Using the bat as a walking stick now, Sarah wandered over to see if this little gift had come with a note.

There— a little flap of paper sticking from the curve of the saddle.


Ambrosius had puppies.
Sarah laughed, fingers stroking over the leather of the tiny saddle. She was almost afraid to ask with who. As far as she knew, there weren't any other dogs in the Labyrinth.

But then, that was taking for granted Ambrosius was a dog at all. It was entirely possible that in the Labyrinth they considered Jareth a dog.

Or a rat. Hoggle could have meant it literally.

Sarah sighed, laughing at her own foolishness and the fact she fully meant to put Charley in his new little saddle. He could prance about with one of her smaller bears on his back. That'd be worth taking a picture of.

But not right now. What she needed right now was a good movie, her pint of Double Death by a Chocolate Chunky Monkey and possibly even that bag of cookie dough she'd frozen last week. It was definitely a day for indulgences.

Dropping the baseball bat in the sink, she padded over to the refrigerator.

Her ice cream was gone. As was her bag of cookie dough.

"Oh, low blow, Jareth. I am mortally wounded and shall now crawl off to die." And then, perking up at the thought as it occurred to her. "Possibly in a nice bubble bath."

Good humor restored, she swept the bat up from the sink and danced out into the living room to the song that'd been stuck in her head for the last week.


Seven days. Seven being the number of times she'd thought about going back. The number of times she'd stood up to say the words and lost her nerve somewhere just past I wish. The number of times she'd wondered, he'll never be perfect, but can he just be good enough?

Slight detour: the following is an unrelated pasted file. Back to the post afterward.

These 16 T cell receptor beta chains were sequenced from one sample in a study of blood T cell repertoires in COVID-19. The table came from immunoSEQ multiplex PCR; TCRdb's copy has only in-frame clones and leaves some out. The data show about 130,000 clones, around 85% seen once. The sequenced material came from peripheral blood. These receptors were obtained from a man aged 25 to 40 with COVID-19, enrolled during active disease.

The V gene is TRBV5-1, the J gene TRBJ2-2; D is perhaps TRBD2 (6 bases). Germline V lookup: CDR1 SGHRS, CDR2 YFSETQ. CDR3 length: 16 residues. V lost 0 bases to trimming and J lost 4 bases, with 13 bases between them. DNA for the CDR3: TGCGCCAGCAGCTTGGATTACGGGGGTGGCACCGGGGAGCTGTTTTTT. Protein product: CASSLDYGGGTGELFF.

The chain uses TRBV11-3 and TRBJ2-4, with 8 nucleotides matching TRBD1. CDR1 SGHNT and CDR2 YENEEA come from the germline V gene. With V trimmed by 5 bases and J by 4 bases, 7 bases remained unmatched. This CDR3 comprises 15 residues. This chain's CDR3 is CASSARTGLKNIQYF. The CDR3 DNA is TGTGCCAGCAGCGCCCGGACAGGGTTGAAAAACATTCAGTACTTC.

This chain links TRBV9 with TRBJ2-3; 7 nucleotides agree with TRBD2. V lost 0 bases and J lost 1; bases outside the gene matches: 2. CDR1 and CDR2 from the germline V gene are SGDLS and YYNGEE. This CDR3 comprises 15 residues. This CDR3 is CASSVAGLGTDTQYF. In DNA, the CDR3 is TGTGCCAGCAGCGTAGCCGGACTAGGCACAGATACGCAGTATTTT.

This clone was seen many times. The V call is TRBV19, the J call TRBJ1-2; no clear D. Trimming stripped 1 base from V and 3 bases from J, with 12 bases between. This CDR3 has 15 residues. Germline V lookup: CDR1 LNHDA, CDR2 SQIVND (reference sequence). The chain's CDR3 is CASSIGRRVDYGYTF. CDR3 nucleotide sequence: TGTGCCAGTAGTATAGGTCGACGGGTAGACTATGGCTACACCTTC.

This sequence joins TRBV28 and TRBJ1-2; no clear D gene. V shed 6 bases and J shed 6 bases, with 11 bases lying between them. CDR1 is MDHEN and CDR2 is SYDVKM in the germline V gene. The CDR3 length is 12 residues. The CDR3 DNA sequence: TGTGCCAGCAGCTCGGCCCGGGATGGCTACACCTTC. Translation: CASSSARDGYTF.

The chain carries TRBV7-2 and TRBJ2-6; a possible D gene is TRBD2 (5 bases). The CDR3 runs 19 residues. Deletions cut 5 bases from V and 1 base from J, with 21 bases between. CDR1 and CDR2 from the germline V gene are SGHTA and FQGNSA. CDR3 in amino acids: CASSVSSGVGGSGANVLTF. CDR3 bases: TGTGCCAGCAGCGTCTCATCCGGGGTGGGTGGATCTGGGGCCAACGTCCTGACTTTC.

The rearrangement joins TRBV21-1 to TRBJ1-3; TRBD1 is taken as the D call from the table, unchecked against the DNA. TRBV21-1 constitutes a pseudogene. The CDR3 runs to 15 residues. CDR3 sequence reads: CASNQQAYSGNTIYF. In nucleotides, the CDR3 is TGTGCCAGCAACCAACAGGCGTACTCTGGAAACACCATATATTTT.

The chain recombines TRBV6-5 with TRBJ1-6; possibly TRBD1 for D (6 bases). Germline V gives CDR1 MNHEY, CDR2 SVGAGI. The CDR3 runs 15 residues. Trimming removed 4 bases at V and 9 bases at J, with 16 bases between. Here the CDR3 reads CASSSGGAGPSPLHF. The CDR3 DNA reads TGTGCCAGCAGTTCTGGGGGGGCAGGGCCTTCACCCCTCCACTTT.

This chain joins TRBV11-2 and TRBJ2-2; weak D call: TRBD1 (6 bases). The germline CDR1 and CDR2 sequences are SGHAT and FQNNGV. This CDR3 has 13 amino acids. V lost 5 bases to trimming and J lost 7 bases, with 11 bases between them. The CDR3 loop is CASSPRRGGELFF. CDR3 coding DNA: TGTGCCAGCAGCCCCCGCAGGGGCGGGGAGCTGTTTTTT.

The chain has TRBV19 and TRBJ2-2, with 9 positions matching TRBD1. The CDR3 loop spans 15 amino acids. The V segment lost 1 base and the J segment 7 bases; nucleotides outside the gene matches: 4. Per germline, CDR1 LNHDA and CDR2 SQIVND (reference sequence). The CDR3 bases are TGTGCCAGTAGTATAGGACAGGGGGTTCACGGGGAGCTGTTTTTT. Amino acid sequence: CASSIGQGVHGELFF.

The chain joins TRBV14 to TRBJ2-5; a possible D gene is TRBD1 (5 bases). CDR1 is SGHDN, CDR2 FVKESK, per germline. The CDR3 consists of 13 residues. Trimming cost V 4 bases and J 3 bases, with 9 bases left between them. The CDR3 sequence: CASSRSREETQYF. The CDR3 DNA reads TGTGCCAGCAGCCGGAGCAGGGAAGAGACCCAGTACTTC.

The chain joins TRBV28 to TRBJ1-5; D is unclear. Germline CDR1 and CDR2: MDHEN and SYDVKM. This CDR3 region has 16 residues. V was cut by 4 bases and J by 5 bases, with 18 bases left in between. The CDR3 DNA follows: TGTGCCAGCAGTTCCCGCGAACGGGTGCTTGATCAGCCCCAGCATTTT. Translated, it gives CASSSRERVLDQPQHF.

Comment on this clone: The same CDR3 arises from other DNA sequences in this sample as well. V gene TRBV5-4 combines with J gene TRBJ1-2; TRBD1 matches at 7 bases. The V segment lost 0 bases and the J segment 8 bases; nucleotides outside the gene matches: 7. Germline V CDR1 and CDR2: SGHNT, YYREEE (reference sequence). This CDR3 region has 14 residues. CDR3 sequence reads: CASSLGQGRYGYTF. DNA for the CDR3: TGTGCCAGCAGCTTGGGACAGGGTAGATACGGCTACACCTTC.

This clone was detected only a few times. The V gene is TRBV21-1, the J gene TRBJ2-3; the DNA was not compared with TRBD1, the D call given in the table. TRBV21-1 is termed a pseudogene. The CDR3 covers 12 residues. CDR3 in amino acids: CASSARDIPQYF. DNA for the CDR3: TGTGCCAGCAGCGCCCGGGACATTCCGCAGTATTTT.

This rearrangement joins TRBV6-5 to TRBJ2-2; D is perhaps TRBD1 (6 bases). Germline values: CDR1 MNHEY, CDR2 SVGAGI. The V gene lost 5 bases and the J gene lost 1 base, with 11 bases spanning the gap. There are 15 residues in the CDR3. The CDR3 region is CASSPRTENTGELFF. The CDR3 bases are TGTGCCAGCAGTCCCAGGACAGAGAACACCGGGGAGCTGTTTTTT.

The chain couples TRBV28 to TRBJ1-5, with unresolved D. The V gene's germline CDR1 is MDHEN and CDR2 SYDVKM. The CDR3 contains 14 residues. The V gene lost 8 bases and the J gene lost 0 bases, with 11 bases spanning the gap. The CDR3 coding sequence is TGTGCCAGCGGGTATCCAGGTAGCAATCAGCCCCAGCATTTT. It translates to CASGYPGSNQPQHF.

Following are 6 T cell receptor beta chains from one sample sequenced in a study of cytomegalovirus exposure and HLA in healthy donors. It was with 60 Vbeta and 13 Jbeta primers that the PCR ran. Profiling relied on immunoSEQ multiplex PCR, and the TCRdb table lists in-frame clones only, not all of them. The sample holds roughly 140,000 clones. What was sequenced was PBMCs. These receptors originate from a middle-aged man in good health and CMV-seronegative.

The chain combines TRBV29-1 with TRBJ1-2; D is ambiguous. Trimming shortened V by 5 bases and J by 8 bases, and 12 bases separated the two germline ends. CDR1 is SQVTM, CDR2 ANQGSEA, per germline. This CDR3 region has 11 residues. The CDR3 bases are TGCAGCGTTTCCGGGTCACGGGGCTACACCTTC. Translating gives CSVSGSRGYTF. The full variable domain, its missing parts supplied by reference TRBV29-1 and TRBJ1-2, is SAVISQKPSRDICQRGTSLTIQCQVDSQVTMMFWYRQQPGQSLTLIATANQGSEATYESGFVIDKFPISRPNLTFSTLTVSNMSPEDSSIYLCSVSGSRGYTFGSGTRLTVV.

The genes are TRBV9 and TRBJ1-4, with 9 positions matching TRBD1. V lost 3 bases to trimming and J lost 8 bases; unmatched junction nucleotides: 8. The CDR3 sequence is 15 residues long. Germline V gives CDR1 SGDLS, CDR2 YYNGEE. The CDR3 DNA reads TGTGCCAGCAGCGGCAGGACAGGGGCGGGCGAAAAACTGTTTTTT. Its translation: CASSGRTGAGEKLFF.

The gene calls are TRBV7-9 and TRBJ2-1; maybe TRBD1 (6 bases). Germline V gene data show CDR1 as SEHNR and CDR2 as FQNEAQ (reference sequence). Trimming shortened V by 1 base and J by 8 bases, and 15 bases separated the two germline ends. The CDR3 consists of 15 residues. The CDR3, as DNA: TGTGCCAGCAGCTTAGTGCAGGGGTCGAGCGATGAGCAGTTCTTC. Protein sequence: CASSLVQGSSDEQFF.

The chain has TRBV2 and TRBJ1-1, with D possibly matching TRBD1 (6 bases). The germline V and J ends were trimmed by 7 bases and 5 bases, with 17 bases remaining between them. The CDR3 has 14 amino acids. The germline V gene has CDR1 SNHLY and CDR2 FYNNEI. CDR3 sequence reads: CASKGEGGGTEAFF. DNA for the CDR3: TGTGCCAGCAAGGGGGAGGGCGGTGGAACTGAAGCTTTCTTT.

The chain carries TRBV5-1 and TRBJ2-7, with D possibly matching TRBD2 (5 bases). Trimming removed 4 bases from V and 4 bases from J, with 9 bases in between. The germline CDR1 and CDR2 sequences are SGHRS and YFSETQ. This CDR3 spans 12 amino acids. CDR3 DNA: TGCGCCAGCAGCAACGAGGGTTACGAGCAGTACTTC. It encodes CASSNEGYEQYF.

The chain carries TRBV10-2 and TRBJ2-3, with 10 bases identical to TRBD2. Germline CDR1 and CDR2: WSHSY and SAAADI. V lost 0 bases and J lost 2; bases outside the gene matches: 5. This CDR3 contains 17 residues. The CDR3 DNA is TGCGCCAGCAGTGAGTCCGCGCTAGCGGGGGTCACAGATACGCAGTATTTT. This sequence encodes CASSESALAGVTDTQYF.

Which was funny, considering that thought, that song should strike her just as she caught sight of Mr. Perfect (His Majesty the Perfect?) sprawled on her couch, eating her Double Death by a Chocolate Chunky Monkey with her bag of cookie dough resting at his hip… in socks that she rather suspected didn't match.

Sarah burst out laughing, tears in her eyes. There was no way to describe the sense of absurdity, relief, ecstasy, embarrassment, longing, tenderness, love, hate, completion, perfection that cascaded through her in that instant.

"Sarah?" Jareth sat up, the ice cream balanced perfectly on one knee, laughter hiding like a kiss in the corners of his mouth. "I'd rather expected I'd at least manage a bit of a cuddle, but here you just thunder around waving a large stick. Come here, would you?"

She smiled, feeling childish and perfect and complete for the first time in nine years. And just then, she really couldn't work up enough negative emotion to hide the pure joy welling under her breastbone. So instead, she secreted herself away in the gentle curve where Jareth's side pressed against the couch, and once he'd been properly conquered, stole the ice cream.

And when she cried during the movie and somehow stained his shirt with Double Death by a Chocolate Chunky Monkey, he couldn't bring himself to care.

Nine years was nothing, really.